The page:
This design is perfect for cooking with, since you do not have to continually push in fuel. I find that a small load of wood provides a hour of good cooking heat.

For those who have had questions on my rocket stove DVD, I have decided to simply upload the series to Youtube, due to lack of interest. I’m running behind on the project, so be sure you are subscribed to my channel.

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Some ideas on woodgas

It is always funny how few people have heard of wood gas. Wood gas seems to be a forgotten footnote in our history. Most notably, it was used throughout the modern world during World War II to power personal vehicles and public transit alike during the petroleum shortages caused by the war.

WWII era vehicle with wood gasifier. Click image for copyright information.

So whatever happened to woodgas? It was cheap, but it was inconvenient. So when the war was over and petroleum prices dropped, so did the gasifier units. Wood gas has several disadvantages:

  • Slow startup times – up to 30 minutes
  • Since wood has low energy density, the fuel takes up a lot of space
  • Gasifiers often were not built well and led to the engine drawing in tars, leading to problems
  • Petroleum became cheaper and was always a lot more convenient

Wood gas has some advantages too, some of which interest many people today

  • Wood is pretty cheap to aquire
  • Its price is not real dependent upon world markets
  • A proper gasifier with a good engine can produce lower emissions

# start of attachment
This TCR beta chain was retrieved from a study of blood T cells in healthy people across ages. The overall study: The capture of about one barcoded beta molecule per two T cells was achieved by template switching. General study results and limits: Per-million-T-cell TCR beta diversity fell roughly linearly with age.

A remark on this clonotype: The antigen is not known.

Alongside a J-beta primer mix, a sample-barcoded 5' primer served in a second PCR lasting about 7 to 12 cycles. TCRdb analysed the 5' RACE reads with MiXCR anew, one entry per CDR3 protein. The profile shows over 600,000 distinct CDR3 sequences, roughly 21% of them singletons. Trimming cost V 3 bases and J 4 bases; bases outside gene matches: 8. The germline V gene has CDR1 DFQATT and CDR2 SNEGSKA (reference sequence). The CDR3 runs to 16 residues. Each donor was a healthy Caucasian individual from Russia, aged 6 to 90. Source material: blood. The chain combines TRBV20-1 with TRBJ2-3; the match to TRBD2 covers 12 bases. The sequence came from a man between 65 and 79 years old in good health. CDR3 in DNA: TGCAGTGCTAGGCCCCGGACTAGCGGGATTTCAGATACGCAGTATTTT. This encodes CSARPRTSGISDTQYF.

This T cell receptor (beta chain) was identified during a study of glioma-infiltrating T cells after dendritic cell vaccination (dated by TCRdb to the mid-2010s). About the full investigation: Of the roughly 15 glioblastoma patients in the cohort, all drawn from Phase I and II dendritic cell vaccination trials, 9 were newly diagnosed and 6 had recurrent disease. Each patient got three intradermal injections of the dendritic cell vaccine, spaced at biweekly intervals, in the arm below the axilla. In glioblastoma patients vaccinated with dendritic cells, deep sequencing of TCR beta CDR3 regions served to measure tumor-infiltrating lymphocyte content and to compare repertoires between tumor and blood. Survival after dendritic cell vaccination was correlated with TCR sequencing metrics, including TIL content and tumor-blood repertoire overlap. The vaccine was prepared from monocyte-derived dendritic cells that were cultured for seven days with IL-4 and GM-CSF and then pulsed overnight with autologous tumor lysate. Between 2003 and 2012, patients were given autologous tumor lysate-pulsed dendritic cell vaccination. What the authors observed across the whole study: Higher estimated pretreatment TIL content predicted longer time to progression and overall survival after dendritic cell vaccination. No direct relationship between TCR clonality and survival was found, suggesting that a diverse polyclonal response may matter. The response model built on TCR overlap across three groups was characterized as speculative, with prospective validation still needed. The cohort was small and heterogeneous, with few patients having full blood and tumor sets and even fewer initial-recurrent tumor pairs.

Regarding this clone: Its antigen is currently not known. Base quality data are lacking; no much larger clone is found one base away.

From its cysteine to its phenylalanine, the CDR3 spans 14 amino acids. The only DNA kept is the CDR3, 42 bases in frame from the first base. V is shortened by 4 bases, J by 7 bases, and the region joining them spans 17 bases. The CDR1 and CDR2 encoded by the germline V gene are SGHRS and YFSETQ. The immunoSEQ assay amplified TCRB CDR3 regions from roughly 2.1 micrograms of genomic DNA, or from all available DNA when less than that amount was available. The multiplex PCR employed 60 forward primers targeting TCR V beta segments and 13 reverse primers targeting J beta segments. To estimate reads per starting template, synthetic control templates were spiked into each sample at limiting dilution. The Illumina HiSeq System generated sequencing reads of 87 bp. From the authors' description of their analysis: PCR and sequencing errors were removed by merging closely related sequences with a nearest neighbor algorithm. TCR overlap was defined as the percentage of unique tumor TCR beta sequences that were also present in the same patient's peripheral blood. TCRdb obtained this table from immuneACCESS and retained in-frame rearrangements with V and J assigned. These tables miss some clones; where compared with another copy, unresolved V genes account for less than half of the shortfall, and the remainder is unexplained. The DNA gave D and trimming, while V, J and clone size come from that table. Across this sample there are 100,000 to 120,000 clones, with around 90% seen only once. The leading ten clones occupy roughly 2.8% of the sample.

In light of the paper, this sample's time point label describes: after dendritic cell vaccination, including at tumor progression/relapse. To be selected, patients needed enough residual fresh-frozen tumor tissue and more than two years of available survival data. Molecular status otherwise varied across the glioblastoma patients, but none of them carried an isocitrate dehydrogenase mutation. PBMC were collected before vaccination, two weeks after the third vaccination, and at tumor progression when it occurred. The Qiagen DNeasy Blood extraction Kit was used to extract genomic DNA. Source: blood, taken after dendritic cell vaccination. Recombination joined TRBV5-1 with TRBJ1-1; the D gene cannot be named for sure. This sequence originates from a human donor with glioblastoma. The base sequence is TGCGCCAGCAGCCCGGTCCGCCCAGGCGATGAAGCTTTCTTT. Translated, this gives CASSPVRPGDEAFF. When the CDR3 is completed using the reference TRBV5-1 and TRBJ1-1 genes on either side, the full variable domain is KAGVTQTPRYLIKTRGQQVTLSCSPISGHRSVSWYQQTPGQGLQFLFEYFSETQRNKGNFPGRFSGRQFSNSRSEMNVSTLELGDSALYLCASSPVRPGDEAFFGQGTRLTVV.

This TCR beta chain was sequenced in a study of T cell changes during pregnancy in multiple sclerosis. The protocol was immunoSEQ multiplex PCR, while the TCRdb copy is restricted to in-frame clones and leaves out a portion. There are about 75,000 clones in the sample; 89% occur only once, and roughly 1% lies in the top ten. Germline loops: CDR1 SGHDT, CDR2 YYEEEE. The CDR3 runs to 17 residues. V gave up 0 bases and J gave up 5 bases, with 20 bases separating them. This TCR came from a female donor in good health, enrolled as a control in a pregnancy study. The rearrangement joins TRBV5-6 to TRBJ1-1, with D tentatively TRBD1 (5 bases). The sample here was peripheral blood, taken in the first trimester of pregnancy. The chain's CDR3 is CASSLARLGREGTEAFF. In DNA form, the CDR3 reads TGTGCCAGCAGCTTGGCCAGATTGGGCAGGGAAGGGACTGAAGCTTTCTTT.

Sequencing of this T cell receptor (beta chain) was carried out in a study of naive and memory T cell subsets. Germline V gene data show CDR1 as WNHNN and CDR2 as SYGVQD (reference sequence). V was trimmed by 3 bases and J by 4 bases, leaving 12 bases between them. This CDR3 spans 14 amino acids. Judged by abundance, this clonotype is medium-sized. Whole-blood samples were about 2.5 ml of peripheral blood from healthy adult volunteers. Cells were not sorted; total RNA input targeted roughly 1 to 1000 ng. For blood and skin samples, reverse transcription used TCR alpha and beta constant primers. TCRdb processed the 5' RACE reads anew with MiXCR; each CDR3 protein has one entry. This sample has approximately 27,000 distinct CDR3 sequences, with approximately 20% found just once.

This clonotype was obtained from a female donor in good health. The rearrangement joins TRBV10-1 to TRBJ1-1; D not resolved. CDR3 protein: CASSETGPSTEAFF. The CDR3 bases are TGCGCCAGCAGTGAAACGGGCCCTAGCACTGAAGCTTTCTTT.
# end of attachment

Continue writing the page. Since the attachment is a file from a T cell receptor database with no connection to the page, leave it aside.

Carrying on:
• It is a fuel you can produce yourself

Let’s run some numbers. First, a seasoned cord of oak weighs around 3000 pounds and contains around 27 million BTUs. A good gasifier will produce 20 million BTUs from this for useable fuel. This is equivalent to about 175 gallons of gasoline. I can get a cord of wood split and delivered to me for $100. I can do it myself for a small fraction of that if you don’t factor in my time. Today’s gasoline price is $3.09 per gallon, so the same amount of fuel energy would run me $540.75. There is one more thing to consider – gasifiers don’t like firewood, they prefer chunks of wood. Let’s say you spend another $100 to chunk the wood up – your energy cost is still less than half.

Now for the bad news – a cord of wood is a stack 4’x4’x8′, or 128 cubic feet. The equivalent in gasoline will fit in three 55 gallon barrels. Big difference in space. Let’s scale this down to everyday numbers. My car holds 16 gallons of gasoline. I would have to haul around a stack of wood 2.3’x2.3’x2.3′, or 12 cubic feet. 16 gallons is equal to a bit over 2 cubic feet.

Since gasoline is a refined fuel, all you need is a fuel pump to get it to the engine. The gasifier is your mobile refinery for wood and will take up space and weigh you down more. It will have to be lit and will produce volumes of smoke and will not be ready for use until that smoke sustains a flame. Then you can crank your vehicle over until it fires up. The whole process can take up to a half an hour.

Wood gasifier and associated filters and coolers. This has to fit on a vehicle to run it off of wood.

If you like cheap fuel and are willing to put some work into it, you can save a lot of money by switching to woodgas. Check out http://www.driveonwood.com for a lot of useful information from people who have done just that.

I’m planning to go down a slightly different route and refine the wood into charcoal. The charcoal can then be used in a gasifier to produce charcoal gas, which is mostly CO. By injecting steam, you can produce a fair amount of hydrogen, making what is called water gas. There is less risk to tarring your engine by using charcoal gas as well as shorter startup times. I’m going to start small and build one for my wood cutting wood project before moving on to powering my vehicles.